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Photo: Reuters
Cartoon riots in Jordan
Photo: Reuters
Cartoon riots in Jerusalem
Dozens of Arabs clash with police; Danish editor who published cartoons sent on vacation
Dozens of Arab youths threw stones at police in east Jerusalem during a protest against Danish cartoons depicting the Prophet Mohammad.

 

Police fired stun grenades to disperse protesters who waved Palestine Liberation Organization flags and tried to burn Danish flags, which they laid on the ground.

 

Two stone throwers were arrested and transferred for interrogation, police said.

 

Later, dozens of Arab residents of east Jerusalem against stoned police officers to protest the publication of the cartoons published. No injuries were reported but seven suspects were detained.

 

The publication of caricatures in Denmark and other European countries, including one portraying Mohammad wearing a bomb-like turban, have triggered protests around the globe.

 

Meanwhile, the Jyllands-Posten editor who commissioned cartoons of the prophet Mohammad that have angered Muslims worldwide has been sent on holiday after suggesting he would print Iranian cartoons of the Holocaust.

 

The Danish newspaper published the cartoons of Muhammad last September. Muslims consider images of their prophet to be blasphemous and tensions later flared in the Middle East after other European newspapers reprinted the cartoons in the name of free speech.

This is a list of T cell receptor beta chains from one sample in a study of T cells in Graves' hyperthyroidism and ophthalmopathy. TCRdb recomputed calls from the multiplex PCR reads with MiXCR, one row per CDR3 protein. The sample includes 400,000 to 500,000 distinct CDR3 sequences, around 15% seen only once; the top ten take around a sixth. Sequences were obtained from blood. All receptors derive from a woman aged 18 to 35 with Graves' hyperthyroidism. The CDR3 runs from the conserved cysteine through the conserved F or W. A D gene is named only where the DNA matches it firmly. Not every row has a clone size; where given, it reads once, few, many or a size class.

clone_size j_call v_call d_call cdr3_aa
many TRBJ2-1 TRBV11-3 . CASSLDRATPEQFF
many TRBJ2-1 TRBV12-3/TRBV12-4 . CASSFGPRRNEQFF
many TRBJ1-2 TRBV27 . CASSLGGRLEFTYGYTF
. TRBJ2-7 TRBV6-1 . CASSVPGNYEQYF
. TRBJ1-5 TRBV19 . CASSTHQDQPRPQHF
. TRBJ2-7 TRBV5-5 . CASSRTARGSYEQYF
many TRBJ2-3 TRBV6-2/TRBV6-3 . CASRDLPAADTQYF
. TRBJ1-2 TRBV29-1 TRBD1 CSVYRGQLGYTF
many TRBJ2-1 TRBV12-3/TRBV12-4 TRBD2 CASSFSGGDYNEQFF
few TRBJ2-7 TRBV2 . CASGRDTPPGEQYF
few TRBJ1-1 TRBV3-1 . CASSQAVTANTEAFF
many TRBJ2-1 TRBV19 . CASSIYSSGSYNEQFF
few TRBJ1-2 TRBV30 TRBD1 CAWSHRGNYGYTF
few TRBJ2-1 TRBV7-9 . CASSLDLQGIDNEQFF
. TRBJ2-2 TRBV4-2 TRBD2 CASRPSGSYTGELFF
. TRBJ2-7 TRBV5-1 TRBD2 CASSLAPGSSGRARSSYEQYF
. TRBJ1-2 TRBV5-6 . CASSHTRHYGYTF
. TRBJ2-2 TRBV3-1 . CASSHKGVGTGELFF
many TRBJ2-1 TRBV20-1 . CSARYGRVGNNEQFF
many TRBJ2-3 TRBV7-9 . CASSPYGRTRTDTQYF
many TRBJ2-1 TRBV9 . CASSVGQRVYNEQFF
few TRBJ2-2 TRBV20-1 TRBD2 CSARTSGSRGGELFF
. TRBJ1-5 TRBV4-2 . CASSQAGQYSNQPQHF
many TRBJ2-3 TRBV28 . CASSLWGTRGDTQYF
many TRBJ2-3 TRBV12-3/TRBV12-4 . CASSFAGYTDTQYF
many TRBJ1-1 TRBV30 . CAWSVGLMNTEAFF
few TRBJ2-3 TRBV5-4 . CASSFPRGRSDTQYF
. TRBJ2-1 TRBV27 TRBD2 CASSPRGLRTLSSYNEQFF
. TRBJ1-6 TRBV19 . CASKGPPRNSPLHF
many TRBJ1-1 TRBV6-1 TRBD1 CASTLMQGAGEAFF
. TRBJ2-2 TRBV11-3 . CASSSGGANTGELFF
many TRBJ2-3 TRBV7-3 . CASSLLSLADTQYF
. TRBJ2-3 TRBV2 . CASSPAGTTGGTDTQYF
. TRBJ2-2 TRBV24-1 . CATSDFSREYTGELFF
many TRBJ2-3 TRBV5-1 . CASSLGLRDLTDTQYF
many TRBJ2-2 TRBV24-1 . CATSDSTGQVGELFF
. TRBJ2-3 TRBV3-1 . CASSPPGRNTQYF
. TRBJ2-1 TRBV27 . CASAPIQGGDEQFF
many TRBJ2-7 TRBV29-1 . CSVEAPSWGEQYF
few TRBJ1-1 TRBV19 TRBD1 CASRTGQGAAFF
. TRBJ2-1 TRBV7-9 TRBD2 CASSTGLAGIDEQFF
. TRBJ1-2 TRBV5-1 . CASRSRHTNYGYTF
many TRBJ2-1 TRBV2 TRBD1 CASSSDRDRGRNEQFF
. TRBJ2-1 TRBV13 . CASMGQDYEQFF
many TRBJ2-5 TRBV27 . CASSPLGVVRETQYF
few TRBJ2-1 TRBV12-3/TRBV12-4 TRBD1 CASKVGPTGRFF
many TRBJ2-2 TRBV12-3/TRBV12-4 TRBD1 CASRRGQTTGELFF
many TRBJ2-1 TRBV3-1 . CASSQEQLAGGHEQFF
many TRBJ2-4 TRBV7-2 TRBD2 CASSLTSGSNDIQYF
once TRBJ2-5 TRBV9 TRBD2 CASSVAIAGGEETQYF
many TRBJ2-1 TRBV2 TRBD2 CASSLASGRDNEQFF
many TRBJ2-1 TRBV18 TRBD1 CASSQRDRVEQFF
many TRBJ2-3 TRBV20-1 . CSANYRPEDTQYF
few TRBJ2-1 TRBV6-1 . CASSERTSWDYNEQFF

'Take a vacation'

 

"The editors have told Flemming Rose to take a vacation because no one can understand the kind of pressure he has been under," Jyllands-Posten editor Carsten Juste told Berlingske Tidende newspaper.

 

Juste was not available for comment.

 

The chairman of the foundation that owns the newspaper, Asger Noergaard Larsen, refused calls to sack Juste and Rose, saying he fully backed the management and that there is no crisis at the newspaper.

 

"I think you could say that the violence in the Middle East and the boycott of Danish goods looks like a crisis, but we do not have a crisis," Larsen told Berlingske Tidende.

 

Flemming Rose, Jyllands-Posten's culture editor, told CNN on Wednesday he would consider publishing proposed Iranian cartoons of the Holocaust. The newspaper later made a public apology and played down his comments.

 

"Flemming Rose has expressed regret for his error of judgment that must be ascribed to the fact that, during the past four months, he has experienced inhumanly hard pressure and been besieged by Danish as well as international media almost around the clock," Juste on his newspaper's Website.

 

"Under no circumstances will we allow ourselves to be latched onto the tasteless media stunt of an Iranian newspaper," Juste said.

 

Reuters contributed to this report

 


First published: 11.02.06, 16:11
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